What the resignations do suggest, however, is that former Singapore Sailing president Low Teo Ping and his successor Ben Tan probably have different leadership styles and that both men have different plans for the sport. And now Tan needs to find his own people to carry out his vision for the future of the sport.

Let’s see whether Tan’s own men can deliver the goods for Singapore sailing. Only after a period of time, when they have settled in, can we then be in a position to say whether the ride ahead for the sport is looking rough or smooth.

Yours in sport

Singapore Sports Fan

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Where are your principles, Singapore Badminton Association?

 

The report:

 This report came out in today’s edition of The Straits Times:

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Suspended Hendra may play

(The Straits Times, 04 Aug 2010)

By Lin Xinyi

THE Singapore Badminton Association (SBA) may compromise on a ban it had imposed on national shuttler Hendra Wijaya, 25.

The doubles specialist is currently serving a three-month suspension from all competitions for displaying poor attitude during training this year.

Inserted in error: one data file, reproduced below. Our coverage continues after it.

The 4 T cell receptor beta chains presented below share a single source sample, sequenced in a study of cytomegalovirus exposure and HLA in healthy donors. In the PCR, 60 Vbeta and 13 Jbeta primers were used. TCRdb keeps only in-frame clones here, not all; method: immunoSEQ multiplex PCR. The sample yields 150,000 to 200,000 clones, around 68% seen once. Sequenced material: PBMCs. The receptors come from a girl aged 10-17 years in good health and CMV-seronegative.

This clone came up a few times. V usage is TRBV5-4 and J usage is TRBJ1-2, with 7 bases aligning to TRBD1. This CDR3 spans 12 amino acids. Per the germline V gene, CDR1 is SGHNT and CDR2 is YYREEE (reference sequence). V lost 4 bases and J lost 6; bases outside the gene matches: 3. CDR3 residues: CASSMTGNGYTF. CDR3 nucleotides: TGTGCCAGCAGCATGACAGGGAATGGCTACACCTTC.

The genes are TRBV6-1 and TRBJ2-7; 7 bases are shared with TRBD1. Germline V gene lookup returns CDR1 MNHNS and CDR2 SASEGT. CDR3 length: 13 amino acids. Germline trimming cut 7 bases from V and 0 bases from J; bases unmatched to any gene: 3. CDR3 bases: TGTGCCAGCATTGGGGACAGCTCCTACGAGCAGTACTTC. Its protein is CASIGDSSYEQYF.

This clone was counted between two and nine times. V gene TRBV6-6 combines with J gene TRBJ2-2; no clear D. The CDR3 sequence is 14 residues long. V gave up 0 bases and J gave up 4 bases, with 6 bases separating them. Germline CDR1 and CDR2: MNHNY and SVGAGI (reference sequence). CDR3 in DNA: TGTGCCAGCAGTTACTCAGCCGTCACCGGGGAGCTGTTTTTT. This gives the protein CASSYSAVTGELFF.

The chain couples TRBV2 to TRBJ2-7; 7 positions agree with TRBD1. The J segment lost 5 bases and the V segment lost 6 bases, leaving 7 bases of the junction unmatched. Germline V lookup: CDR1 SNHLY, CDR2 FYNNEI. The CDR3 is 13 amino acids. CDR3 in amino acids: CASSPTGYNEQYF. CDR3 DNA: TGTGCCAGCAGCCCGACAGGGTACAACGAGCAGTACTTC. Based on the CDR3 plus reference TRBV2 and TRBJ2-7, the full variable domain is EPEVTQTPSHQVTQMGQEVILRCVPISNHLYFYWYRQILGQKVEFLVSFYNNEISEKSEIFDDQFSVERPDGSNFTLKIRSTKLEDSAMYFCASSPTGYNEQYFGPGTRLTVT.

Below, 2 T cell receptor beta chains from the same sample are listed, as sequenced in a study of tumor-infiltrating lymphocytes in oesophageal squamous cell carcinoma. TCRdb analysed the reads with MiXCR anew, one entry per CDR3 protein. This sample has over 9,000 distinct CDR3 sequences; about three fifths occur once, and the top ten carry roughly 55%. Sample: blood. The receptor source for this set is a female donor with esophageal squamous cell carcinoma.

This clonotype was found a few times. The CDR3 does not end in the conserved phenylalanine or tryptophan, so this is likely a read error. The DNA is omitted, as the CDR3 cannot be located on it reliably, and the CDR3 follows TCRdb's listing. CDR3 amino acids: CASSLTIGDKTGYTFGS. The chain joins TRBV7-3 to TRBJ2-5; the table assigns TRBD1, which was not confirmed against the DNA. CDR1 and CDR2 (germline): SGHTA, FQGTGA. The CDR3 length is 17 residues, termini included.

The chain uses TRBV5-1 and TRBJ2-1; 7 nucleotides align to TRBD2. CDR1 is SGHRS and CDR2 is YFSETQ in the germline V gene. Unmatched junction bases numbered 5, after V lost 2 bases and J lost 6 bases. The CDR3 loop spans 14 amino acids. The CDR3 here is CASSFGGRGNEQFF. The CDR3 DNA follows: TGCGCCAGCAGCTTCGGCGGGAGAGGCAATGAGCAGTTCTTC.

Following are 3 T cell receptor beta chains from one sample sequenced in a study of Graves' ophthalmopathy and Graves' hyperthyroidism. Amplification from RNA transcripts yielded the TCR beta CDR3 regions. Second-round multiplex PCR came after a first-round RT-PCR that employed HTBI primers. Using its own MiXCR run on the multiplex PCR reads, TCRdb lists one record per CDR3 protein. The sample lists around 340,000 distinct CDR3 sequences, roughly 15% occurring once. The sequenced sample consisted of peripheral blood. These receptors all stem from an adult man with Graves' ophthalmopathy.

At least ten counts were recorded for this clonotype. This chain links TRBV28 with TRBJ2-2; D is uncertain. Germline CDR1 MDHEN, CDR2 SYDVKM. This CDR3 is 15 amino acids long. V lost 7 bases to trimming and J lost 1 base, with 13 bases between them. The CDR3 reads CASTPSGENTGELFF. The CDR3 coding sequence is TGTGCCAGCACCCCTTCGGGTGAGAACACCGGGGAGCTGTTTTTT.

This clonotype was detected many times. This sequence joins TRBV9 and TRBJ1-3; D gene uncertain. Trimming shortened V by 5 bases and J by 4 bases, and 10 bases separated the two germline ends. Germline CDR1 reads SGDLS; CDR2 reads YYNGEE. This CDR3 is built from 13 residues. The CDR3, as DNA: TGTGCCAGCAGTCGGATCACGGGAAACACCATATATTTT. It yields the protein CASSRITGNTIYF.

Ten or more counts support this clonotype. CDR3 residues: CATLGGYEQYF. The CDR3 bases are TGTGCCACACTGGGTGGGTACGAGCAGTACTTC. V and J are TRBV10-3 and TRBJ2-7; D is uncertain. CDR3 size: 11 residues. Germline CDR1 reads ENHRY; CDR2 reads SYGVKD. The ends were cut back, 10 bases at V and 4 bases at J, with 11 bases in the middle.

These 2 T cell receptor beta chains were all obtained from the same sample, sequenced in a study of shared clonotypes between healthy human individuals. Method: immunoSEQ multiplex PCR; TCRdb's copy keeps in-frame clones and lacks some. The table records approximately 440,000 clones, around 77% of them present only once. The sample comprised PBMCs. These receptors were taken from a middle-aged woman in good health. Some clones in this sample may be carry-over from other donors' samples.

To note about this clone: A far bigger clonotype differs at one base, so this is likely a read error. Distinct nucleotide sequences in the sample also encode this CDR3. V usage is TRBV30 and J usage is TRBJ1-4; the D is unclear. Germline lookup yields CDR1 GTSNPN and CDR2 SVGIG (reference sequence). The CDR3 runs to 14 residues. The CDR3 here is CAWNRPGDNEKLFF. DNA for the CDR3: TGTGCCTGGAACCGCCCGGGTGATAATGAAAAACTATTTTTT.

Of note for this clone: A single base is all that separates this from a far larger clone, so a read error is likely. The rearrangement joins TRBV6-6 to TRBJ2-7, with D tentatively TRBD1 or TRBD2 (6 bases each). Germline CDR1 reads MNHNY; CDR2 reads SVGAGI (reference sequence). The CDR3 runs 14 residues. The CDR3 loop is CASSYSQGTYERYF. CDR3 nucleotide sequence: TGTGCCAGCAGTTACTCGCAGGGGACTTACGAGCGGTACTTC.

The suspension, dealt by the SBA executive committee, was supposed to end on Aug 24. But now Hendra appears likely to return to competitive action a day earlier in the Yonex-Sunrise Badminton World Federation (BWF) World Championships.

In the latest list of qualifiers for the Aug 23-29 tournament in Paris, Hendra and brother Hendri Kurniawan Saputra, 29, are confirmed entries for the men’s doubles event.

Edwin Pang, the SBA’s chief executive, said: ‘We had hoped that, by the time Hendra was scheduled to play his first match, his suspension would be over.’

However, based on the tentative schedule, the opening round of the men’s doubles begins on Aug 23.

This means the SBA’s development and selection sub-committee will have to decide by next week whether Hendra will play. Pang conceded that there is a dilemma.

‘In making the decision, we’ll have to consider that letting him play may be perceived as not keeping strictly to the letter of the ban,’ he said.

‘On the other hand, this is an important tournament. The coaches do not want this technicality – the difference of one day – to affect Singapore’s chances of putting up a good show.’

Pang added that Hendra had served a period of unofficial suspension before his official suspension kicked in on May 24.

The player has already missed a number of tournaments, including the Li-Ning Singapore Open and Djarum Indonesia Open Super Series events.

His absence in world-ranking events has seen his doubles ranking drop 20 rungs from No. 22. Regardless, Hendra and Hendri, the 2007 SEA Games bronze medallists, are still recognised as Singapore’s top men’s doubles pairing.

Meanwhile, Zhang Beiwen – the other national shuttler whose three-month suspension owing to ill-discipline also started on May 24 – will definitely miss the world championships.